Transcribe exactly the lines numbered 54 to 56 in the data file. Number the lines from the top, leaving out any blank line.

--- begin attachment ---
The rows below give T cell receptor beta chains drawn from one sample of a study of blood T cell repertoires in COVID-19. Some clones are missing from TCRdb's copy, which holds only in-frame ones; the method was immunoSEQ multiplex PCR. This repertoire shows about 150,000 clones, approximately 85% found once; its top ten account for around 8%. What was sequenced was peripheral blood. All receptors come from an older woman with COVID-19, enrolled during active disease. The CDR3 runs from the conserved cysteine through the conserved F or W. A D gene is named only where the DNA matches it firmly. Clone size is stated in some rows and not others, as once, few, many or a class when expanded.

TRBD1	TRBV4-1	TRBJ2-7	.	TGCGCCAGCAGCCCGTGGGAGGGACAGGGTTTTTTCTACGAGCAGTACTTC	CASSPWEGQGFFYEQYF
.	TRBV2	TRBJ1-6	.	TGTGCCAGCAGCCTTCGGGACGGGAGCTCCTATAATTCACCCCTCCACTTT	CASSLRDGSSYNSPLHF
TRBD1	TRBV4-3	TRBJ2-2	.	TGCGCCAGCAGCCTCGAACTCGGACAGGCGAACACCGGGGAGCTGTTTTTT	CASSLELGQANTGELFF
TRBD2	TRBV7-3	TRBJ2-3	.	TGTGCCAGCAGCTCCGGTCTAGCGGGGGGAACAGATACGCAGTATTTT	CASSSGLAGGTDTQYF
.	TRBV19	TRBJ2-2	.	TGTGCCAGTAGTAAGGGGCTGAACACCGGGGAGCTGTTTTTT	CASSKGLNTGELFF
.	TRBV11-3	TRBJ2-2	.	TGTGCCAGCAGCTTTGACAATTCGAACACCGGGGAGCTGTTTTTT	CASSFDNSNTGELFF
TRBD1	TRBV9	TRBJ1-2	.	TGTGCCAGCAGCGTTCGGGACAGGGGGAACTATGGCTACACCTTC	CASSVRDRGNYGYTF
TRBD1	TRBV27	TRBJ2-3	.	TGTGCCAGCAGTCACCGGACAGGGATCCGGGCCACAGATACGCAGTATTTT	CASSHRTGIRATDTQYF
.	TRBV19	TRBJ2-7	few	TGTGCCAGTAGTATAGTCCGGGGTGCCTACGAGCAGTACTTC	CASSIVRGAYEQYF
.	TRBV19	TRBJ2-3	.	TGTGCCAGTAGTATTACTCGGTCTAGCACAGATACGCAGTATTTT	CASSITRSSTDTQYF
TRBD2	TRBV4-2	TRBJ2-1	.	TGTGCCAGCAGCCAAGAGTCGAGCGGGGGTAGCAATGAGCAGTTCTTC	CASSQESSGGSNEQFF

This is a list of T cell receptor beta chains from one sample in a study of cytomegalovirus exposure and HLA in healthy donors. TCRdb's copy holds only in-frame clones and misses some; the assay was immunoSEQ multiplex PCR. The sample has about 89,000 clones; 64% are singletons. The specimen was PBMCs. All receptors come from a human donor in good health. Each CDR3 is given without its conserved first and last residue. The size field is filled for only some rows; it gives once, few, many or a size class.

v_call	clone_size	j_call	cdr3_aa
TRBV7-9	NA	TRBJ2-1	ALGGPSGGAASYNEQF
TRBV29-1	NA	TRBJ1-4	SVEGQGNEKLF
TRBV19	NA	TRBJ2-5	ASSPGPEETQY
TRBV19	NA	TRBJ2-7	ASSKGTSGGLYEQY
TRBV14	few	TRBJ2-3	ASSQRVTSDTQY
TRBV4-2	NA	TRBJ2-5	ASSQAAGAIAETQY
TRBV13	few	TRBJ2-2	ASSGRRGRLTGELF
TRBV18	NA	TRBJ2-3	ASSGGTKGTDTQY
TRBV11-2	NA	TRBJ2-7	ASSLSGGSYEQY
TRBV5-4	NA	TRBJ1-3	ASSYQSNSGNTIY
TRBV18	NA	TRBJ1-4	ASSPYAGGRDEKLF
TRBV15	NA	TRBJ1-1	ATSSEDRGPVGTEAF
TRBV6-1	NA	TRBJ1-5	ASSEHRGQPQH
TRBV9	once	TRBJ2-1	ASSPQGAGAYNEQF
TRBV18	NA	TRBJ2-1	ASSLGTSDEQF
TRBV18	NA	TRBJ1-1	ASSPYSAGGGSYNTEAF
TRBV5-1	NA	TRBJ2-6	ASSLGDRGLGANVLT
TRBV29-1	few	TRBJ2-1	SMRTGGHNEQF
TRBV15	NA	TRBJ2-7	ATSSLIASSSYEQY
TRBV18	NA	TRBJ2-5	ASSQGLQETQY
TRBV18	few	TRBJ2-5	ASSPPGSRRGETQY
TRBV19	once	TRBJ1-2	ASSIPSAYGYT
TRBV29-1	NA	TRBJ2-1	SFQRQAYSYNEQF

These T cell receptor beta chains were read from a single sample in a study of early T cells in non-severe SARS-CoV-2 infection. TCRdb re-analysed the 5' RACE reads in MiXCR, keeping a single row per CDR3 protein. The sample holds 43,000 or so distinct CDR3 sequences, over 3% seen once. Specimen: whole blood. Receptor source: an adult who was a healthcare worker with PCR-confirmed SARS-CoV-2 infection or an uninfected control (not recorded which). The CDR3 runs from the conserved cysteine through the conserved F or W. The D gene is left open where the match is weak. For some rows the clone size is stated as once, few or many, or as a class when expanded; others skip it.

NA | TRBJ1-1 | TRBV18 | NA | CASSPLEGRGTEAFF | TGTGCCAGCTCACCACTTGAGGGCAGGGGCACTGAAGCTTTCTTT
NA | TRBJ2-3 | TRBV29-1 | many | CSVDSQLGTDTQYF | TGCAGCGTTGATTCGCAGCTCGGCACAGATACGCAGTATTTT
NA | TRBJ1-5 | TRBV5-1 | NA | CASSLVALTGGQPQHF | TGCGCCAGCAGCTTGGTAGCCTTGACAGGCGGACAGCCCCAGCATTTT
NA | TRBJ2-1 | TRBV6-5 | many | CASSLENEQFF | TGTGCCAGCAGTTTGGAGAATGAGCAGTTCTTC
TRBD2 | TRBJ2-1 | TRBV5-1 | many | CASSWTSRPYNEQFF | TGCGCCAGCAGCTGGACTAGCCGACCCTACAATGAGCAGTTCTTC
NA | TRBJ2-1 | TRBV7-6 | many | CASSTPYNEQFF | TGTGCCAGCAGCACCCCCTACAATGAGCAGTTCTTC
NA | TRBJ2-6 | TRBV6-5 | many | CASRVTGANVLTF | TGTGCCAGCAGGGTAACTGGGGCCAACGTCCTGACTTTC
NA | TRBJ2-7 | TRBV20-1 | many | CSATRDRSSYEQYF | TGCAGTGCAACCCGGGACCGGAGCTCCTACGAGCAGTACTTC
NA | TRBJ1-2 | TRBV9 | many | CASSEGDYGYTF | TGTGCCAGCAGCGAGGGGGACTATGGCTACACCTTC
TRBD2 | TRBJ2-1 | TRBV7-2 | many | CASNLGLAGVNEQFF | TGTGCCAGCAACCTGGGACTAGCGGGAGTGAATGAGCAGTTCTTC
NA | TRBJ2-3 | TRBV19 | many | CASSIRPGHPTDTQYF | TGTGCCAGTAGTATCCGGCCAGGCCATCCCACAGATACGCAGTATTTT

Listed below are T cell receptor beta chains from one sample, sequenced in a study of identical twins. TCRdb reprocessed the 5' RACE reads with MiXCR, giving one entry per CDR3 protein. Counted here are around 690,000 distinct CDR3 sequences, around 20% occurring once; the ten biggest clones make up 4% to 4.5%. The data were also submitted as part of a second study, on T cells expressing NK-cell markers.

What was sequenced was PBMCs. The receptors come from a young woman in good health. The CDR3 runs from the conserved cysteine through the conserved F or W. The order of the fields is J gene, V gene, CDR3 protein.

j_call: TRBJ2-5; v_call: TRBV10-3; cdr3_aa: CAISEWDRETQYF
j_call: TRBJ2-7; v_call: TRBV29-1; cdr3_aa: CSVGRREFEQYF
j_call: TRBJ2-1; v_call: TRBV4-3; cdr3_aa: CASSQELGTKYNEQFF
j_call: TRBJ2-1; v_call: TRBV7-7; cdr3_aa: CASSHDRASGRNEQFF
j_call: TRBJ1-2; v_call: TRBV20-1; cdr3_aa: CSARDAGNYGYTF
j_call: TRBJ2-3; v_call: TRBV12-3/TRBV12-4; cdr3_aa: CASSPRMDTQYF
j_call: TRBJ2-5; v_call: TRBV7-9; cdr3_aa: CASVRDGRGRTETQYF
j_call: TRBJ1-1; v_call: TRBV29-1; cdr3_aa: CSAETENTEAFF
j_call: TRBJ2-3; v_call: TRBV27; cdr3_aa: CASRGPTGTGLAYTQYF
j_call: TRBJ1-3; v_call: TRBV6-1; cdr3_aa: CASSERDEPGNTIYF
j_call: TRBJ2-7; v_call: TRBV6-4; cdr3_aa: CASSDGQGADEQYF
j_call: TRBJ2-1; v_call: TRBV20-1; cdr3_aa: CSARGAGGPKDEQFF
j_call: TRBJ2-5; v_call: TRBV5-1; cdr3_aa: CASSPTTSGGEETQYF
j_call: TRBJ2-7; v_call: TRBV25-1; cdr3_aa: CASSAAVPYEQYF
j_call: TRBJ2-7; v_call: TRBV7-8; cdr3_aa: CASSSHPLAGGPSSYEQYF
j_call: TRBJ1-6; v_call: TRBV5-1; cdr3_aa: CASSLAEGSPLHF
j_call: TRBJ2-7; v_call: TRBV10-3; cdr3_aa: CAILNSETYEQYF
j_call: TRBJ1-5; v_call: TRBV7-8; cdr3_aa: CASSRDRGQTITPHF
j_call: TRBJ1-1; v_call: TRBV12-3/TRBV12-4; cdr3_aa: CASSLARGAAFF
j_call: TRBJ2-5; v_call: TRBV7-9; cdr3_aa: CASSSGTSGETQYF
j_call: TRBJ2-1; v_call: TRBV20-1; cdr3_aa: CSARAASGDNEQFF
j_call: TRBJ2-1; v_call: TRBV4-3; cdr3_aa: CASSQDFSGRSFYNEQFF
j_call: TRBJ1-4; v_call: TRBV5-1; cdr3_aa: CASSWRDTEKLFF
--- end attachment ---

j_call: TRBJ2-1; v_call: TRBV4-3; cdr3_aa: CASSQELGTKYNEQFF
j_call: TRBJ2-1; v_call: TRBV7-7; cdr3_aa: CASSHDRASGRNEQFF
j_call: TRBJ1-2; v_call: TRBV20-1; cdr3_aa: CSARDAGNYGYTF